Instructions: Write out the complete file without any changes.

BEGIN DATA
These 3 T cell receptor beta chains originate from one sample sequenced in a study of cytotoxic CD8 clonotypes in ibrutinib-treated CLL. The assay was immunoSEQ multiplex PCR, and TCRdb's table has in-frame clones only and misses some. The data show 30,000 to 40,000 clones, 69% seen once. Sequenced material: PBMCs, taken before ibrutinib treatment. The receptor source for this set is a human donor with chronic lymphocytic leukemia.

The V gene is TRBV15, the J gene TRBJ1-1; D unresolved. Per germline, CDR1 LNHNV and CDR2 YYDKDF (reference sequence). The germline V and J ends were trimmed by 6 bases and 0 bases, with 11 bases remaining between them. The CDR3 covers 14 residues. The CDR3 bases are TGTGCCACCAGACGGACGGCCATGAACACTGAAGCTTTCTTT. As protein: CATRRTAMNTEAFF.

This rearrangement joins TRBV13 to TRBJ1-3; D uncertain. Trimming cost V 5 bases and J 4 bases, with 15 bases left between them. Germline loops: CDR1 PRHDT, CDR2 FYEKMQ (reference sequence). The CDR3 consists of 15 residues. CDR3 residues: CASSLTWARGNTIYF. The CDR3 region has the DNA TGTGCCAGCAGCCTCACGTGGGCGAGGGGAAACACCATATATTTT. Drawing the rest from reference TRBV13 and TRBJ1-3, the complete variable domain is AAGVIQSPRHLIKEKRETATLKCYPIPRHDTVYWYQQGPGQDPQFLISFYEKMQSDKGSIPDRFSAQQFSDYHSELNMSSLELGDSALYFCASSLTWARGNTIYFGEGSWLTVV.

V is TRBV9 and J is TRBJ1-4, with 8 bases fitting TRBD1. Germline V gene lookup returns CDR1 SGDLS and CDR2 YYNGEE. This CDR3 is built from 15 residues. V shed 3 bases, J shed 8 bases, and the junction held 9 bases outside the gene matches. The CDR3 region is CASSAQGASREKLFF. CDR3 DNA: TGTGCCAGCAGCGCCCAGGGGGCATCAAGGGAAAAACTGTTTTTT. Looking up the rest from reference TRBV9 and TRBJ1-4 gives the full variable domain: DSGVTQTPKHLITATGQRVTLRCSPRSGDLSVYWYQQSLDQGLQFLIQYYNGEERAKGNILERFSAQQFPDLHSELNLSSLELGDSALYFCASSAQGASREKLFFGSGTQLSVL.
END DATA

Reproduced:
These 3 T cell receptor beta chains originate from one sample sequenced in a study of cytotoxic CD8 clonotypes in ibrutinib-treated CLL. The assay was immunoSEQ multiplex PCR, and TCRdb's table has in-frame clones only and misses some. The data show 30,000 to 40,000 clones, 69% seen once. Sequenced material: PBMCs, taken before ibrutinib treatment. The receptor source for this set is a human donor with chronic lymphocytic leukemia.

The V gene is TRBV15, the J gene TRBJ1-1; D unresolved. Per germline, CDR1 LNHNV and CDR2 YYDKDF (reference sequence). The germline V and J ends were trimmed by 6 bases and 0 bases, with 11 bases remaining between them. The CDR3 covers 14 residues. The CDR3 bases are TGTGCCACCAGACGGACGGCCATGAACACTGAAGCTTTCTTT. As protein: CATRRTAMNTEAFF.

This rearrangement joins TRBV13 to TRBJ1-3; D uncertain. Trimming cost V 5 bases and J 4 bases, with 15 bases left between them. Germline loops: CDR1 PRHDT, CDR2 FYEKMQ (reference sequence). The CDR3 consists of 15 residues. CDR3 residues: CASSLTWARGNTIYF. The CDR3 region has the DNA TGTGCCAGCAGCCTCACGTGGGCGAGGGGAAACACCATATATTTT. Drawing the rest from reference TRBV13 and TRBJ1-3, the complete variable domain is AAGVIQSPRHLIKEKRETATLKCYPIPRHDTVYWYQQGPGQDPQFLISFYEKMQSDKGSIPDRFSAQQFSDYHSELNMSSLELGDSALYFCASSLTWARGNTIYFGEGSWLTVV.

V is TRBV9 and J is TRBJ1-4, with 8 bases fitting TRBD1. Germline V gene lookup returns CDR1 SGDLS and CDR2 YYNGEE. This CDR3 is built from 15 residues. V shed 3 bases, J shed 8 bases, and the junction held 9 bases outside the gene matches. The CDR3 region is CASSAQGASREKLFF. CDR3 DNA: TGTGCCAGCAGCGCCCAGGGGGCATCAAGGGAAAAACTGTTTTTT. Looking up the rest from reference TRBV9 and TRBJ1-4 gives the full variable domain: DSGVTQTPKHLITATGQRVTLRCSPRSGDLSVYWYQQSLDQGLQFLIQYYNGEERAKGNILERFSAQQFPDLHSELNLSSLELGDSALYFCASSAQGASREKLFFGSGTQLSVL.